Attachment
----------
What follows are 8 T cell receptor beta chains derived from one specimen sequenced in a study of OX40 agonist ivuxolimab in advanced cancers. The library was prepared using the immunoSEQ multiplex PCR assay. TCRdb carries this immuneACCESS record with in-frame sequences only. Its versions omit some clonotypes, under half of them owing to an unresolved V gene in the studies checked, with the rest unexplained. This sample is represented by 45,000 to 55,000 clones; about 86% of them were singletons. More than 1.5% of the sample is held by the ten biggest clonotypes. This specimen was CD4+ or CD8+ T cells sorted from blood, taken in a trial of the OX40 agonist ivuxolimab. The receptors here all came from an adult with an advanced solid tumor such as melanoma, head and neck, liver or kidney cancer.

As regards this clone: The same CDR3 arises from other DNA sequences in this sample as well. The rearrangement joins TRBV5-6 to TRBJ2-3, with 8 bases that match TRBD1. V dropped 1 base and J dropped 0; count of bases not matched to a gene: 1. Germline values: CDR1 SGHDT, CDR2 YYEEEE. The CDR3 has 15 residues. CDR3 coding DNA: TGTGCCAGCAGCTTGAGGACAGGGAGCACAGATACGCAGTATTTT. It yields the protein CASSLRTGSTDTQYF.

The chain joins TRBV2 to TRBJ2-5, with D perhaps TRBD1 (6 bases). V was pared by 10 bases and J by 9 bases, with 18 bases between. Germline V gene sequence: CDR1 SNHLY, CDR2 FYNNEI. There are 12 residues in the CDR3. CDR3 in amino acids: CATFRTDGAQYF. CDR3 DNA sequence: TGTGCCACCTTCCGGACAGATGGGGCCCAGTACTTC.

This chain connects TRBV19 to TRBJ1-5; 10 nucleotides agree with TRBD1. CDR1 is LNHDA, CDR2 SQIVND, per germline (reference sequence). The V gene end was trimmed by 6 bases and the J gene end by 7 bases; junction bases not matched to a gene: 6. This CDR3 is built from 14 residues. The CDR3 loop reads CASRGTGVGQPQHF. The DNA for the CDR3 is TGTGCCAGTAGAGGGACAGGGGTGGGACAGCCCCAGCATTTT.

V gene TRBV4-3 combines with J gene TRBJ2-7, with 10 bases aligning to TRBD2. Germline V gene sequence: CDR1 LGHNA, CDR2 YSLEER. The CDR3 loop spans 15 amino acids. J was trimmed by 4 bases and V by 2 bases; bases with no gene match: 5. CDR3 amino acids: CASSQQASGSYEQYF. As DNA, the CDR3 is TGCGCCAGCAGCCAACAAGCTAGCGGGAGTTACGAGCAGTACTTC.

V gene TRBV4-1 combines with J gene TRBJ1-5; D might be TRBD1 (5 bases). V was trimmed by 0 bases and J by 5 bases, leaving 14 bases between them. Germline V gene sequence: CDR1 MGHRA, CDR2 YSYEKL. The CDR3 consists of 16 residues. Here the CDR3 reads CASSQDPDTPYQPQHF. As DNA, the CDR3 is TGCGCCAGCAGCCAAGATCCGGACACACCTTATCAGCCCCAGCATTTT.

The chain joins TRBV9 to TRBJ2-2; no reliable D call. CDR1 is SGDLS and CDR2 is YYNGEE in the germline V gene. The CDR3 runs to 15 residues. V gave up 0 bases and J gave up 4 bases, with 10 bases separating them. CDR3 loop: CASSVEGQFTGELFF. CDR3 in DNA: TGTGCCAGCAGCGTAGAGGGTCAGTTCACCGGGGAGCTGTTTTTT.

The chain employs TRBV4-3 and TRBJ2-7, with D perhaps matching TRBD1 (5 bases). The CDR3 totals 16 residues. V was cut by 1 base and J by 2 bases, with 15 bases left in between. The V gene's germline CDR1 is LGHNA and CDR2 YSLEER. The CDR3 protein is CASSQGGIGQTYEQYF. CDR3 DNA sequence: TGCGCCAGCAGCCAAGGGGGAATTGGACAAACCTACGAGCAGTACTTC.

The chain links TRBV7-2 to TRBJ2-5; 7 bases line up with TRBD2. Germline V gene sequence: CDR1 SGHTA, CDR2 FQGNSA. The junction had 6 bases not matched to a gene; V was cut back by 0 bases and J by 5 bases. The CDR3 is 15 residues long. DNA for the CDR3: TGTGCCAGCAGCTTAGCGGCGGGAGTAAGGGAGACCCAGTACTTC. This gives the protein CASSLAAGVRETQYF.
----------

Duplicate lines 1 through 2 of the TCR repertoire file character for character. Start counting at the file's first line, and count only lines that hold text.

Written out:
What follows are 8 T cell receptor beta chains derived from one specimen sequenced in a study of OX40 agonist ivuxolimab in advanced cancers. The library was prepared using the immunoSEQ multiplex PCR assay. TCRdb carries this immuneACCESS record with in-frame sequences only. Its versions omit some clonotypes, under half of them owing to an unresolved V gene in the studies checked, with the rest unexplained. This sample is represented by 45,000 to 55,000 clones; about 86% of them were singletons. More than 1.5% of the sample is held by the ten biggest clonotypes. This specimen was CD4+ or CD8+ T cells sorted from blood, taken in a trial of the OX40 agonist ivuxolimab. The receptors here all came from an adult with an advanced solid tumor such as melanoma, head and neck, liver or kidney cancer.

As regards this clone: The same CDR3 arises from other DNA sequences in this sample as well. The rearrangement joins TRBV5-6 to TRBJ2-3, with 8 bases that match TRBD1. V dropped 1 base and J dropped 0; count of bases not matched to a gene: 1. Germline values: CDR1 SGHDT, CDR2 YYEEEE. The CDR3 has 15 residues. CDR3 coding DNA: TGTGCCAGCAGCTTGAGGACAGGGAGCACAGATACGCAGTATTTT. It yields the protein CASSLRTGSTDTQYF.